During a keynote, I typically use my own life-changing story as the backdrop to bring the concepts of Vision, Mindset and Grit to life. Lately, I’ve been encouraging my attendees to Reflect back on their own lives and experience self-awareness, to Reflect back on how far they have come, on the choices and decisions they have made, the challenges they have overcome, as well as the contributions they have made to their organization, other employees and members of their team. In doing so, I have found that Reflecting is a Mindset technique that can help you tap into your inner strength and be more productive while keeping your Vision clear and always in the forefront of your thinking.
Due to my physical handicap, I cannot ride a traditional bike; however, with new biking technologies and modifications I’m able to ride a hand-cycle, which is a 3-wheeled bike. It’s aerodynamic, sits a few inches off the ground and can now be seen by Paralympians using it to compete in distance runs at the Paralympics.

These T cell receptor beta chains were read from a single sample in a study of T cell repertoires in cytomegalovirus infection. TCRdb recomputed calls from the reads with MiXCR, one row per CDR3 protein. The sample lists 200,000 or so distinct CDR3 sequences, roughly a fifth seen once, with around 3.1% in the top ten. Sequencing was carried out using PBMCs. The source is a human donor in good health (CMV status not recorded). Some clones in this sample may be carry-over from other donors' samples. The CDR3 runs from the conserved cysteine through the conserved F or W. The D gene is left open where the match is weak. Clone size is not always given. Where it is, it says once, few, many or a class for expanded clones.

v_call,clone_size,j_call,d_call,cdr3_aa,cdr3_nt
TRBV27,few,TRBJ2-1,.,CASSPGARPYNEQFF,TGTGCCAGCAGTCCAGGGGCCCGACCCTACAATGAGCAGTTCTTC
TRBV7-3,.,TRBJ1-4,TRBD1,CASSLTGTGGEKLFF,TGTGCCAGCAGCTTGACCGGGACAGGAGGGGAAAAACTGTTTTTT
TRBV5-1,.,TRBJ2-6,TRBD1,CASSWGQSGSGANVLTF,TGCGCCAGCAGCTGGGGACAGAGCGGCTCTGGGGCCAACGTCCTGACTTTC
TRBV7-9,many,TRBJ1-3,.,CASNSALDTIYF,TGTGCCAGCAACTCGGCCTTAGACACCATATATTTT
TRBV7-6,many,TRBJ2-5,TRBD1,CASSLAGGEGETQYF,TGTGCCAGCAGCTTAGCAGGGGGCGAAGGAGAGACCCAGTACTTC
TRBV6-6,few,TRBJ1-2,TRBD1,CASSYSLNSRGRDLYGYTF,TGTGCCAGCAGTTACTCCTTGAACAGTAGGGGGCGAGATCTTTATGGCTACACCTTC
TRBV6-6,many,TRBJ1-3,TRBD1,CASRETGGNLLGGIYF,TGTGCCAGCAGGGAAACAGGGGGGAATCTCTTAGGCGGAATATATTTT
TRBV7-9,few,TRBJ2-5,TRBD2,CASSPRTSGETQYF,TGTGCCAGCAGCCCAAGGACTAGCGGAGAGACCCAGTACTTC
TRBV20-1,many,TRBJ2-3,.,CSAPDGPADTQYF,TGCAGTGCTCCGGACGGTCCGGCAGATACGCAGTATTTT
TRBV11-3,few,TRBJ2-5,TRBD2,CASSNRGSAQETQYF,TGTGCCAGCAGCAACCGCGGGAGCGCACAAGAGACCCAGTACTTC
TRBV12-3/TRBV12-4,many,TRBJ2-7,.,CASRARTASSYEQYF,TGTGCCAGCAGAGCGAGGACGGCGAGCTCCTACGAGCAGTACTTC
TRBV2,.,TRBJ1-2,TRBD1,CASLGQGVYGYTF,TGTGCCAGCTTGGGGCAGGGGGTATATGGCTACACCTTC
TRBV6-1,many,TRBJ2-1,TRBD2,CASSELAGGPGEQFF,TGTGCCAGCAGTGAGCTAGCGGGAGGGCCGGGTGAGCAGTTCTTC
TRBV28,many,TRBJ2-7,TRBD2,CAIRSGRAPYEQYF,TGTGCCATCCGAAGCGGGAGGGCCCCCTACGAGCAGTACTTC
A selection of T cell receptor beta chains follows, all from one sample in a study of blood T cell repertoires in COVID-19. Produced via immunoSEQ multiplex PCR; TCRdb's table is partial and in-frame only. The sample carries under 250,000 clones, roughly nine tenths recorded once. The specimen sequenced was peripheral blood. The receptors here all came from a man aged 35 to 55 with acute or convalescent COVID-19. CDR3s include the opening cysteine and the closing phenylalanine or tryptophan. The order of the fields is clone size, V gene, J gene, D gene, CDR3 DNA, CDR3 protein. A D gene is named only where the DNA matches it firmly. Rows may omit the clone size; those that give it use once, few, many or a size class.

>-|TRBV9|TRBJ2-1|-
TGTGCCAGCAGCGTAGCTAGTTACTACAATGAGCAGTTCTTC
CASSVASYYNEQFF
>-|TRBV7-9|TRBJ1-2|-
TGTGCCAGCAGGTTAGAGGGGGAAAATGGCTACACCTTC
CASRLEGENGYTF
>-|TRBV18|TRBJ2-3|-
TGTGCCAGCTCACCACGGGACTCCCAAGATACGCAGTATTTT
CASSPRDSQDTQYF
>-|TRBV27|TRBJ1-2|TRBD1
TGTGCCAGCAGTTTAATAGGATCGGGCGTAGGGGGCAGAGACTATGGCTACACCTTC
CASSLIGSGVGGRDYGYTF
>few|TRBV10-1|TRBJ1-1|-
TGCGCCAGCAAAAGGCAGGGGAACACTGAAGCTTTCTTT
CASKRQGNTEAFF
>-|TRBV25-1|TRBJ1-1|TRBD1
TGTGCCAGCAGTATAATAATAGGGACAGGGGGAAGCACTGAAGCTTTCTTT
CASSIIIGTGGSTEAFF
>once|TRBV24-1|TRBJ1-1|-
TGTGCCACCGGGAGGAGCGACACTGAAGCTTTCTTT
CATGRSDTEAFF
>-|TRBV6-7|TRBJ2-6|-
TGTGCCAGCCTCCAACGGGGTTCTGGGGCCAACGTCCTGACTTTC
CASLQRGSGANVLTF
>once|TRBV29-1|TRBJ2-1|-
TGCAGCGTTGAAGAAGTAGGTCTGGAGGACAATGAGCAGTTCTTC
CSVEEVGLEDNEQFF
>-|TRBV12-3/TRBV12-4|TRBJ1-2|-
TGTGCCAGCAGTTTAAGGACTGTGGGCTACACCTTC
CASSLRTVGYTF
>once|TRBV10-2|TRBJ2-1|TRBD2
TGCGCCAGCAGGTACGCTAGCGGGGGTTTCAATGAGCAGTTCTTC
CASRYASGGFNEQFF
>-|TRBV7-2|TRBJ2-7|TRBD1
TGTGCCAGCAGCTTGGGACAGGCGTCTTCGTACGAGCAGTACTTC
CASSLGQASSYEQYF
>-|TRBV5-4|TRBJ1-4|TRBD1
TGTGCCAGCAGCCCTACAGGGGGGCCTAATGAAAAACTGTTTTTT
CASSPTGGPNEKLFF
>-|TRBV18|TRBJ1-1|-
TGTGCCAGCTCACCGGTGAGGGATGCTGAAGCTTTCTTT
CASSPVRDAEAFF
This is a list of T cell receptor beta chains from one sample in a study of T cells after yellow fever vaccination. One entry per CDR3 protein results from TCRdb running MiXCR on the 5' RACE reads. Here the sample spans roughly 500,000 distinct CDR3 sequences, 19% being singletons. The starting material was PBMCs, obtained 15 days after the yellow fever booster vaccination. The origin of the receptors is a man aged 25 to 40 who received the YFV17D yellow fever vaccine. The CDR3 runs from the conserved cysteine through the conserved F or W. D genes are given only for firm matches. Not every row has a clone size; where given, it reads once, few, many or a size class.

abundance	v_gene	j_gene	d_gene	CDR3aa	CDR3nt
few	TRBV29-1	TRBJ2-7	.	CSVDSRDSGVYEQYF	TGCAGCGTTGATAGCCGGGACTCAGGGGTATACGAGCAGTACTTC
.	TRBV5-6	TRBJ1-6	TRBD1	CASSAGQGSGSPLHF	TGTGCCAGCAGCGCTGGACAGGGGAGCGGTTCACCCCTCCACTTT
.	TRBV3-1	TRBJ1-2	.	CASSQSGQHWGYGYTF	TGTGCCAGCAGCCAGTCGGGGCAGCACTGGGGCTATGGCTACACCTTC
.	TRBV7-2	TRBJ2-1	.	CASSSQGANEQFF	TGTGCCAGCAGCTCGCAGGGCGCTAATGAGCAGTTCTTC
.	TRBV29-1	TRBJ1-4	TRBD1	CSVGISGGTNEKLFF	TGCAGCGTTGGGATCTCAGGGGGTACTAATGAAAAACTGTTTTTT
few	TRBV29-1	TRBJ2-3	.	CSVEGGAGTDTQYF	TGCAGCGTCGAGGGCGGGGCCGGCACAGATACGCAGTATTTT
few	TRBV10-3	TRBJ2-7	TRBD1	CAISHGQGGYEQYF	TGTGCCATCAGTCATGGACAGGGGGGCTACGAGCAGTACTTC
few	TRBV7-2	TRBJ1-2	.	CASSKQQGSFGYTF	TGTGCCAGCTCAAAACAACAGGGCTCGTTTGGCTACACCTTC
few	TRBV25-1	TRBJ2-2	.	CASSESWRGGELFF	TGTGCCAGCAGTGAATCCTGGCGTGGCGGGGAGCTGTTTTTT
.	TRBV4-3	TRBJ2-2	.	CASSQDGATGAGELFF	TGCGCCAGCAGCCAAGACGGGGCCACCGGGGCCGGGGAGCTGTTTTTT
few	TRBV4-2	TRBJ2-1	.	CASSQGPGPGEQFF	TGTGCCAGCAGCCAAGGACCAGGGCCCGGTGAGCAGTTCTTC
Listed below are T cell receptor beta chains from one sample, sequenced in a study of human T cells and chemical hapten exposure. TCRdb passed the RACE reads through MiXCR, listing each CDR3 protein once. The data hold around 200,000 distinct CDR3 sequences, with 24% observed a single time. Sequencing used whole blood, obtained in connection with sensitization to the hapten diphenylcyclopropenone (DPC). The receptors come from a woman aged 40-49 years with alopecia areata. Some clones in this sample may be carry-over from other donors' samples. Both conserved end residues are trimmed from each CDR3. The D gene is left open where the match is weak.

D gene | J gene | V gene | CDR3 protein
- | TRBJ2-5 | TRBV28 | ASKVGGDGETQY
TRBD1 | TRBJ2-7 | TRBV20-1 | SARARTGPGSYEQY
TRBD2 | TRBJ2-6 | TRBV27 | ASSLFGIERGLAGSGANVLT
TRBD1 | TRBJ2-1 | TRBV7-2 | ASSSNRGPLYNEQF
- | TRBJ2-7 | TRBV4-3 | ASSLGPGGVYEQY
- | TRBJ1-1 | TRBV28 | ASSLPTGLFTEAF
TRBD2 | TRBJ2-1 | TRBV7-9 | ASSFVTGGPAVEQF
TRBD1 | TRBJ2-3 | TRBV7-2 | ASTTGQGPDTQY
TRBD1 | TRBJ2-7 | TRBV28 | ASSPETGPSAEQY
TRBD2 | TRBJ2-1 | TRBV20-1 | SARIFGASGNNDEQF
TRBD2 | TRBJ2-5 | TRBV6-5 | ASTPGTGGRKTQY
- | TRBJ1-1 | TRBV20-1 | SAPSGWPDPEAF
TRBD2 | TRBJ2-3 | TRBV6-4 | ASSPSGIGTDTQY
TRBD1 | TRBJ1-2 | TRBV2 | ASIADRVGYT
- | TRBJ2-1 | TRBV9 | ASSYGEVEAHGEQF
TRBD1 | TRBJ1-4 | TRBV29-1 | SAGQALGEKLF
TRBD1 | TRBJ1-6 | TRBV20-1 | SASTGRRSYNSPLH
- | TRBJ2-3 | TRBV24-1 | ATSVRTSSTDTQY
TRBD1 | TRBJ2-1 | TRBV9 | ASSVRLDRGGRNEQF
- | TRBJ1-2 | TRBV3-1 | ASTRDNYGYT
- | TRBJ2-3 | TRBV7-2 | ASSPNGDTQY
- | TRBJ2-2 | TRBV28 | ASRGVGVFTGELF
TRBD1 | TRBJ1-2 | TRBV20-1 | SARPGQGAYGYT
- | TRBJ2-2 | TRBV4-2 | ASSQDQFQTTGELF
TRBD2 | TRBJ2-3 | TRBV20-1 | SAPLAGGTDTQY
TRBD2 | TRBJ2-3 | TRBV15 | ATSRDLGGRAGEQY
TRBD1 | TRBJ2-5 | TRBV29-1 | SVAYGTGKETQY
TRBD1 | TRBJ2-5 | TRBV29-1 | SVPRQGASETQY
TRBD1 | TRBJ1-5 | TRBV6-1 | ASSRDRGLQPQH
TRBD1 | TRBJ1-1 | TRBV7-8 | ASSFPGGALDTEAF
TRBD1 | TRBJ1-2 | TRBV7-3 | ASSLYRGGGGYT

When I bike, I enjoy letting my mind wander. On one ride, I found myself Reflecting back on some of the choices and decisions I’ve made in my life. In doing so, the words leaders leading leaders kept speaking to me. My mind drifted back to 1983, when I was 18 years old and playing college football as a walk-on wide receiver at Florida State University under head coach Bobby Bowden. During that season, I noticed that Coach Bowden was a delegator who led from the bottom up as opposed to the traditional top down. He would encourage assistant coaches and frontline players like me to take charge and lead on and off the field and challenge each other, day after day, to perform to the best of our abilities. It proved effective and became a powerful life lesson that I teach and have incorporated into my everyday existence.